El Salvador’s civil war lasted from 1980 to 1992, leaving over 75,000 people dead and thousands more displaced from their homes. It was notorious for death squads, the use of child soldiers, and various other human rights violations. Thousands had fled to neighboring countries, chief among them the United States. The US, who had backed the Salvadoran government during the war, would play a key part in both the peace deal and its ensuing breakdown. Following the 1989 Jesuit massacre, and the US no longer supplying the government with weapons but rather calling for an end to the conflict, the government and FMLN brokered a peace deal. Although the peace deal succeeded in ending the violent civil war and incorporating FMLN into the political system, economic goals of the peace agreement were less successful. Along with this, a lack of funding for government programs reincorporating child soldiers or supporting communities most affected by the atrocities kept areas from healing.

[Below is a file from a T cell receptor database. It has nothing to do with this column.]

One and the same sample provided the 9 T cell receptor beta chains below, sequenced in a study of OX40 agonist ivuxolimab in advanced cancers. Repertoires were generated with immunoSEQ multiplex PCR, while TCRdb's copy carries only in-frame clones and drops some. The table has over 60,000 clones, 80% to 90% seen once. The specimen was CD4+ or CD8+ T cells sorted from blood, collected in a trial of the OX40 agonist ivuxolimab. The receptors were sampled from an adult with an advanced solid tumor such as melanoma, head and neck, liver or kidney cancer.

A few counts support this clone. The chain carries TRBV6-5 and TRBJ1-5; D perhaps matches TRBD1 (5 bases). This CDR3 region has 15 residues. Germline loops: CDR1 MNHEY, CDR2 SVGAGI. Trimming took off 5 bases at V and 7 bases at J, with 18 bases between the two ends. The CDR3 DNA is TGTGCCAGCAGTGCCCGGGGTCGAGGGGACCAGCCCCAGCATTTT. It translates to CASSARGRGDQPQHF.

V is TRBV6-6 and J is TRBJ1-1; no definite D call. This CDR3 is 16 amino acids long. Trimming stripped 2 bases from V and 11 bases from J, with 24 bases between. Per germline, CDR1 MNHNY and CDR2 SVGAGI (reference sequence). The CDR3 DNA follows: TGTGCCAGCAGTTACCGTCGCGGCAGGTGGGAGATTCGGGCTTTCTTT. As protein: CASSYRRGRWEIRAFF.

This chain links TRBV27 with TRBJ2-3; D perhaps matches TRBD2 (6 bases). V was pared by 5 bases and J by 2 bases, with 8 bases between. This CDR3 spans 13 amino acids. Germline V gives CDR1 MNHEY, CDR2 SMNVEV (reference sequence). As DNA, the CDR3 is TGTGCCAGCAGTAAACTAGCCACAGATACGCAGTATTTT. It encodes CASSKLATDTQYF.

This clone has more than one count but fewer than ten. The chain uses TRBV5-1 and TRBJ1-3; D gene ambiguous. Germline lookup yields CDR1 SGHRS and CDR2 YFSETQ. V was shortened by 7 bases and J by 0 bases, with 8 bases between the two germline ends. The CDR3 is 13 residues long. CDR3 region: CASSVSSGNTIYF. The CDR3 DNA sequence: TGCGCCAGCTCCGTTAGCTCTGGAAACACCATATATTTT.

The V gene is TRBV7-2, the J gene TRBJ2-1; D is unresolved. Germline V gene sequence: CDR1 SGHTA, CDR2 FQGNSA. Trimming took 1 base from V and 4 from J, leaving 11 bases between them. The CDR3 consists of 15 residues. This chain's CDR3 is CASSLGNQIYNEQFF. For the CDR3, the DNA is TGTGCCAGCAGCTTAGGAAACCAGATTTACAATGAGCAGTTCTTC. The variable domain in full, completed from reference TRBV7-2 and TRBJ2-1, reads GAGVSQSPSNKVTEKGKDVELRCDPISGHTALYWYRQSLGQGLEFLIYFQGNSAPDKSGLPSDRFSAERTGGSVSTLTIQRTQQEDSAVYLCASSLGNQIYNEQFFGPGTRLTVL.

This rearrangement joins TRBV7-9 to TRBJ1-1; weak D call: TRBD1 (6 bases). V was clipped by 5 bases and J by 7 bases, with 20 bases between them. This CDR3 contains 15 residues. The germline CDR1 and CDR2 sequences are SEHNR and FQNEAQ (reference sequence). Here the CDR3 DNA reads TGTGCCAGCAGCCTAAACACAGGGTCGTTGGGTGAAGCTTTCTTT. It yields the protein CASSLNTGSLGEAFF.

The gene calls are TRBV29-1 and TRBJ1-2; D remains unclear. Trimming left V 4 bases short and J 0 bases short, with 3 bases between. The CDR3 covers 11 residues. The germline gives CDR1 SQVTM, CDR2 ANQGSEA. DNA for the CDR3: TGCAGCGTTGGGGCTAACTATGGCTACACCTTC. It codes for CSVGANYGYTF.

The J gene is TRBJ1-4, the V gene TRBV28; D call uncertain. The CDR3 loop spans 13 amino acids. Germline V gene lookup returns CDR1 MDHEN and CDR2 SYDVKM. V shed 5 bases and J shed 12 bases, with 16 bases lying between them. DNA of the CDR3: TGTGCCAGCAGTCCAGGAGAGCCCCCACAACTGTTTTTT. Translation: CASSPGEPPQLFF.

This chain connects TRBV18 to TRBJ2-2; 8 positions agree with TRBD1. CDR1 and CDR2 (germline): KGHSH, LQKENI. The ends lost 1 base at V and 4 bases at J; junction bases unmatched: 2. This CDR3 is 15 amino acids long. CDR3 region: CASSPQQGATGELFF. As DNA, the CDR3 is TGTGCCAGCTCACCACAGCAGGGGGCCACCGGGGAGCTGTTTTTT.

Within the peace accord, several agreements have been breached or not followed closely— Chapter 1, Armed Forces, facing the most challenges. Point 5, End to Impunity, gave the Commission on the Truth power to end impunity for armed actors involved in human rights abuses. However, the Salvadoran Legislative Assembly passed an amnesty law that protected all military and guerrilla forces from prosecution in 1993, undercutting the Commission on the Truth, leaving many victims without anyone to hold to account. To this end, the entrance of the FMLN into the president’s office in 2009 led to the removal of the blanket amnesty law, yet still few cases have been prosecuted. Now, at the 25th anniversary, prosecutions are becoming less and less likely, meaning the justice side of the conflict remains unfulfilled, keeping the country from experiencing total peace. With Point 6 of Chapter 1, Public Security Forces, the government has loosened the regulations set out in the peace accord. While the peace accord set about creating a police force controlled by civilian authorities, rather than allowing the military to conduct the policing within El Salvador, the government has instead militarized its police. Though the primary role of the national civil police was shaped around safeguarding peace, anti-gang policies have been more offensive than defensive in nature. In the first decade of the 2000s, El Salvador’s leadership developed the manu duro policy (iron fist). President Antonio Saca brought more force to the program and labeled it super mano duro. These policies led to increased police presence in El Salvador along with heavier weapons and the legal ability to take harsh methods against suspected gang members, therein beginning to blur the line carefully set out by the peace accords. In 2015, the government labeled street gangs as terrorist organization— a step that proponents said was fitting, given how the gangs terrorize the local population and seek to undermine the government. What this decision also does, however, is expand police rights to round up any person with a gang-related tattoo, as being a member of a gang is now illegal. Searches and raids rose and stories began to crop up of police abuse and overzealousness, but few arrests were made inside the police force. The government’s ability to seek justice as it sees fit is reminiscent of the civil war, making some civil society activists uncomfortable. As many gangs are most active in poor neighborhoods, it is those people who are most affected by gang violence and extortion and government abuse, rekindling the divide between the poor and the heavily armed police.